The Key to Success, Longevity and Health – Mindset

Dr. John Schinnerer shares the secret of the power of mindset. Numerous studies are pointing to the importance of the proper mindset in a variety of areas such as diet, exercise, aging, vision, success, intelligence, pain, stress and anxiety. Check it out!

How to tell when someone’s lying

May 11, 2011 by Editor
From Kurzweil.net
Professor of psychology R. Edward Geiselman at the University of California, Los Angeles, has been studying for years how to effectively detect deception to ensure public safety, particularly in the wake of renewed threats against the U.S. following the killing of Osama bin Laden.

Detecting a liar

Geiselman and his colleagues have identified several indicators that a person is being deceptive. The more reliable red flags that indicate deceit, Geiselman said, include:

* When questioned, deceptive people generally want to say as little as possible. Geiselman initially thought they would tell an elaborate story, but the vast majority give only the bare-bones. Studies with college students, as well as prisoners, show this. Geiselman’s investigative interviewing techniques are designed to get people to talk.

* Although deceptive people do not say much, they tend to spontaneously give a justification for what little they are saying, without being prompted.
* They tend to repeat questions before answering them, perhaps to give themselves time to concoct an answer.
* They often monitor the listener’s reaction to what they are saying. “They try to read you to see if you are buying their story,” Geiselman said.
* They often initially slow down their speech because they have to create their story and monitor your reaction, and when they have it straight “will spew it out faster,” Geiselman said. Truthful people are not bothered if they speak slowly, but deceptive people often think slowing their speech down may look suspicious. “Truthful people will not dramatically alter their speech rate within a single sentence,” he said.
* They tend to use sentence fragments more frequently than truthful people; often, they will start an answer, back up and not complete the sentence.
* They are more likely to press their lips when asked a sensitive question and are more likely to play with their hair or engage in other “grooming” behaviors. Gesturing toward one’s self with the hands tends to be a sign of deception; gesturing outwardly is not.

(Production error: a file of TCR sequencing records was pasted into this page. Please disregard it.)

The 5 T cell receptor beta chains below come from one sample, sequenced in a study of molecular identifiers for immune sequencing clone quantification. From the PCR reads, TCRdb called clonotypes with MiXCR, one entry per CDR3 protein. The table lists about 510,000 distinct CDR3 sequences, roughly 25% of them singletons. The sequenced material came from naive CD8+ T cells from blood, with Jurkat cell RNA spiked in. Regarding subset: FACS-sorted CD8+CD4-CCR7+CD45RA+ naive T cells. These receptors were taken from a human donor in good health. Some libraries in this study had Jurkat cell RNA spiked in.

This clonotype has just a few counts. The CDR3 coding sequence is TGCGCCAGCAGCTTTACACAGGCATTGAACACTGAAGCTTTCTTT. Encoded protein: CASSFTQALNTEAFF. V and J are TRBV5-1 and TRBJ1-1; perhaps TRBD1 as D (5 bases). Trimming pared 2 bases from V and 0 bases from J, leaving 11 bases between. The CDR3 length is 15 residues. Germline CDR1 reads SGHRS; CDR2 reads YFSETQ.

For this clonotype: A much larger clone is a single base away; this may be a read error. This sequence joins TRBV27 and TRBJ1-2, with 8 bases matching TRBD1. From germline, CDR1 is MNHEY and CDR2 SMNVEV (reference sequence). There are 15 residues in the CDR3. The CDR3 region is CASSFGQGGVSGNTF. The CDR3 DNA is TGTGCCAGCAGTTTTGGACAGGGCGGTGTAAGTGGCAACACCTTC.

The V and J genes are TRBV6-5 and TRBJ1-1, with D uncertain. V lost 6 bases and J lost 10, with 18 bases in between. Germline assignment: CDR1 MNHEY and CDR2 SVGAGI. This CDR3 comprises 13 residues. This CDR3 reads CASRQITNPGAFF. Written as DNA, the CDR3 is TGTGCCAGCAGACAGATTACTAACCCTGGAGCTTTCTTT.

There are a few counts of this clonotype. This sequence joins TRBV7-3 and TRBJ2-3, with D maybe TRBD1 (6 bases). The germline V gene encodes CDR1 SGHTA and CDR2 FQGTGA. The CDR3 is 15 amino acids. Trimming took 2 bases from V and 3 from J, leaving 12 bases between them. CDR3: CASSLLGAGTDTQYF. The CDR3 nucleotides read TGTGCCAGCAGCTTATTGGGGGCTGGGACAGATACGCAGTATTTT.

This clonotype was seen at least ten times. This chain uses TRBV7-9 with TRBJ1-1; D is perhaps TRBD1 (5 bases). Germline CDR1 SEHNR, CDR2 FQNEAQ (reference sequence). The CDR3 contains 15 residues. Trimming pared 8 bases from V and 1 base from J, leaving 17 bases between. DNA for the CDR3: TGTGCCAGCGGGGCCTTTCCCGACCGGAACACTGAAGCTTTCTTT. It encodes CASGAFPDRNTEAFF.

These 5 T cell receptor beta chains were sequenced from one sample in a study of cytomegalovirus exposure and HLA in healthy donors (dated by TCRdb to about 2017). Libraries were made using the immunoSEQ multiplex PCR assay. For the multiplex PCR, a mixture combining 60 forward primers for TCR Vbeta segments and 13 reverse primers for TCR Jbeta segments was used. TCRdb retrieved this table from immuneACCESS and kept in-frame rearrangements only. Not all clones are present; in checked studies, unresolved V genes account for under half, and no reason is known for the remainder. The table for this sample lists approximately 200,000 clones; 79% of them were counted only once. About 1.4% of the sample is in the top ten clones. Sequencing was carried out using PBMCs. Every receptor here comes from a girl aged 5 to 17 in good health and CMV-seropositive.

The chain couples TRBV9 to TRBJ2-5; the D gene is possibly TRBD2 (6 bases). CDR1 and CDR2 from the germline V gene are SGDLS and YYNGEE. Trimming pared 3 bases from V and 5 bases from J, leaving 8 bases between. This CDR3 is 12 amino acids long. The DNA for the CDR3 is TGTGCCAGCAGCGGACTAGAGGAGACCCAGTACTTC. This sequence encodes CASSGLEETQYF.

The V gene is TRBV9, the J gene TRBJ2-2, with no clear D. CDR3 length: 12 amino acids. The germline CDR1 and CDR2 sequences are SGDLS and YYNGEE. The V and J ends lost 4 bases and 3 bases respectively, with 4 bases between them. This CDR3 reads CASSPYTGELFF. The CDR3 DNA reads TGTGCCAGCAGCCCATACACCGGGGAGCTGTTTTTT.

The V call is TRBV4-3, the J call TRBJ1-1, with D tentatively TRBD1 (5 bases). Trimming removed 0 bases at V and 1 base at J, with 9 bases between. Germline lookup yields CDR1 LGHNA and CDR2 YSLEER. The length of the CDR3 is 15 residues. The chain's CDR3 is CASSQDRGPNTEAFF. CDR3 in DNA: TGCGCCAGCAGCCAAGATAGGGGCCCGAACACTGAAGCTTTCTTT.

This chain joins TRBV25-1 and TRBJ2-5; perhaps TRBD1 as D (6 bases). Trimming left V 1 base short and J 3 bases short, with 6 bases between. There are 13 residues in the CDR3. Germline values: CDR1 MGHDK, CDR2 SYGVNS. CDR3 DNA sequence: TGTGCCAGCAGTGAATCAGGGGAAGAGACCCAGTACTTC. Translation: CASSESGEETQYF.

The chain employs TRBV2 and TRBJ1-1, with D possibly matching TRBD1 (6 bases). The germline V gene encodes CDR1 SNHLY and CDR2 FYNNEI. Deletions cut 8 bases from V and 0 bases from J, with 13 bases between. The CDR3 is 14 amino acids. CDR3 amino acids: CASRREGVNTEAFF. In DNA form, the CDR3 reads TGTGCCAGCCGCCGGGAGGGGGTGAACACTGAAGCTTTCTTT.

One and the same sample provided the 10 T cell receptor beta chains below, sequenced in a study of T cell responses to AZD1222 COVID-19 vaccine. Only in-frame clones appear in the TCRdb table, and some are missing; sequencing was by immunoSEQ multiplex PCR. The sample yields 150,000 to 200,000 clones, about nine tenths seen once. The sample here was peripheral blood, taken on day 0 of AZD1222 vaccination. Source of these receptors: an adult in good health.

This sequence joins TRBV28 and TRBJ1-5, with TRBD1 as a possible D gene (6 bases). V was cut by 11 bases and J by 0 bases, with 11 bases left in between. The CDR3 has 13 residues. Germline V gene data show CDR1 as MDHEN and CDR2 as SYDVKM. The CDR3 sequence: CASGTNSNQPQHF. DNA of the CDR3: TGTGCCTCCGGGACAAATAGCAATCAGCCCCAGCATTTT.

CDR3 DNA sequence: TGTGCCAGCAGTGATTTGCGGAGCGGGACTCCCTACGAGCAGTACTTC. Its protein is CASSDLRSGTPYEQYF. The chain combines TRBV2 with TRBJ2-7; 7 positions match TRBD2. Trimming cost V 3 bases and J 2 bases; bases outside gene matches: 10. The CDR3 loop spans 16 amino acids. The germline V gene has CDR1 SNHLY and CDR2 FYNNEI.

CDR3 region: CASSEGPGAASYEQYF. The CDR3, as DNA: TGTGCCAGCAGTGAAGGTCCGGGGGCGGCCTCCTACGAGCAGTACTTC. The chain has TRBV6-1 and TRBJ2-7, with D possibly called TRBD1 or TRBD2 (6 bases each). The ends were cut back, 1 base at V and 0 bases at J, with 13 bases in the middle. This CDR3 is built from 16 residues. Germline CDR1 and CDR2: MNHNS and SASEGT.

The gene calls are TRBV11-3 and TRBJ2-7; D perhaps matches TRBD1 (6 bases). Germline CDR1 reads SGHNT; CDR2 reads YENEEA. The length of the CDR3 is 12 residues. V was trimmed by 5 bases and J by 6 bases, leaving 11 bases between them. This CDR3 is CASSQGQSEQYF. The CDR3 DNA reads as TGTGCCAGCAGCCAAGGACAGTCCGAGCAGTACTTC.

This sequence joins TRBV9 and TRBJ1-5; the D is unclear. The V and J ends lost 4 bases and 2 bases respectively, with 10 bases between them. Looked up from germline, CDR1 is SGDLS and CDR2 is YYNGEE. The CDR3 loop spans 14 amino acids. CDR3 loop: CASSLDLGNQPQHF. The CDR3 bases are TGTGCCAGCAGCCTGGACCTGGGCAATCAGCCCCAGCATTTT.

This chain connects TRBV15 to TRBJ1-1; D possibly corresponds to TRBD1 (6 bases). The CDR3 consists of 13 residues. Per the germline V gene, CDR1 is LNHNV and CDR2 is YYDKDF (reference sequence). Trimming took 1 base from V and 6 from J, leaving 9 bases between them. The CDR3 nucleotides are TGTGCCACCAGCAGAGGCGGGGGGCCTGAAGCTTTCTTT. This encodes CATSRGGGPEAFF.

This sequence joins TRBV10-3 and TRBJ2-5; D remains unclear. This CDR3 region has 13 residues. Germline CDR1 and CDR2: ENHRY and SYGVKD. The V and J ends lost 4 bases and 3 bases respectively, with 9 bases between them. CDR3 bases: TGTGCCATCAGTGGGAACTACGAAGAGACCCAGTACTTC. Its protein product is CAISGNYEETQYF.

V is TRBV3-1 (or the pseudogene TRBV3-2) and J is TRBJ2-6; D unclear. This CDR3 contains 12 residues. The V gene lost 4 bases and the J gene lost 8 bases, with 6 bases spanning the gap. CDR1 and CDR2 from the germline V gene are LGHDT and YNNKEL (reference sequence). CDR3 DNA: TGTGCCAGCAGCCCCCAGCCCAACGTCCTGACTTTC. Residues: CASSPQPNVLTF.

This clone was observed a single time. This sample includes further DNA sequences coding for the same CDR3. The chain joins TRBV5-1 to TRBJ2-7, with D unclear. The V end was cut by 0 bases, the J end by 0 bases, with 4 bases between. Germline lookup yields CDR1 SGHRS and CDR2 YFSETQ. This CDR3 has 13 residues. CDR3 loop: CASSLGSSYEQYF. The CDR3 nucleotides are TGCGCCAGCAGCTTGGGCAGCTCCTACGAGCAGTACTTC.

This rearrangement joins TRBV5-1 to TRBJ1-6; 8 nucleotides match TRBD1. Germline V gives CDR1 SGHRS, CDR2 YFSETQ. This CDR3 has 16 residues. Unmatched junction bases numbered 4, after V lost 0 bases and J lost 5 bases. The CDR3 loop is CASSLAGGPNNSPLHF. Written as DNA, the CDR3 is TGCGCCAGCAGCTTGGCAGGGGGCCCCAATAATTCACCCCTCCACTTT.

* Truthful people, if challenged about details, will often deny that they are lying and explain even more, while deceptive people generally will not provide more specifics.
* When asked a difficult question, truthful people will often look away because the question requires concentration, while dishonest people will look away only briefly, if at all, unless it is a question that should require intense concentration.

If dishonest people try to mask these normal reactions to lying, they would be even more obvious, Geiselman said. Among the techniques he teaches to enable detectives to tell the truth from lies are:

* Have people tell their story backwards, starting at the end and systematically working their way back. Instruct them to be as complete and detailed as they can. This technique, part of a “cognitive interview” Geiselman co-developed with Ronald Fisher, a former UCLA psychologist now at Florida International University, “increases the cognitive load to push them over the edge.” A deceptive person, even a “professional liar,” is “under a heavy cognitive load” as he tries to stick to his story while monitoring your reaction.
* Ask open-ended questions to get them to provide as many details and as much complete information as possible (“Can you tell me more about…?” “Tell me exactly…”). First ask general questions, and only then get more specific.
* Don’t interrupt, let them talk and use silent pauses to encourage them to talk.

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In my job, I’m constantly looking for ‘tells’ to see if people are telling the truth or lying (or somewhere in between). The emotional mind gives a lot of information away without our conscious awareness. Human beings have exquisitely tuned emotion-detecting radars. To find out more about how to use your radar to live a more satisfying life, visit www.GuideToSelf.com for a FREE copy of my award-winning self-help book, Guide To Self: The Beginner’s Guide to Managing Emotion and Thought.

For those interested in turning down the volume on anger, visit my new online anger management site http://webangermanagement.com.

All the best,

John Schinnerer, Ph.D.

Founder Guide to Self, Inc.

Award-winning author, blogger, anger management expert

Positive Psychology In Anger Management

Hello! My name is John Schinnerer, Ph.D., founder of Guide to Self in Danville, CA.

I teach clients the latest proven tools to turn down the volume on anger. 

A perfect client for me is a man between the ages of 15 and 65 whose anger and irritation is driving his coworkers up a wall.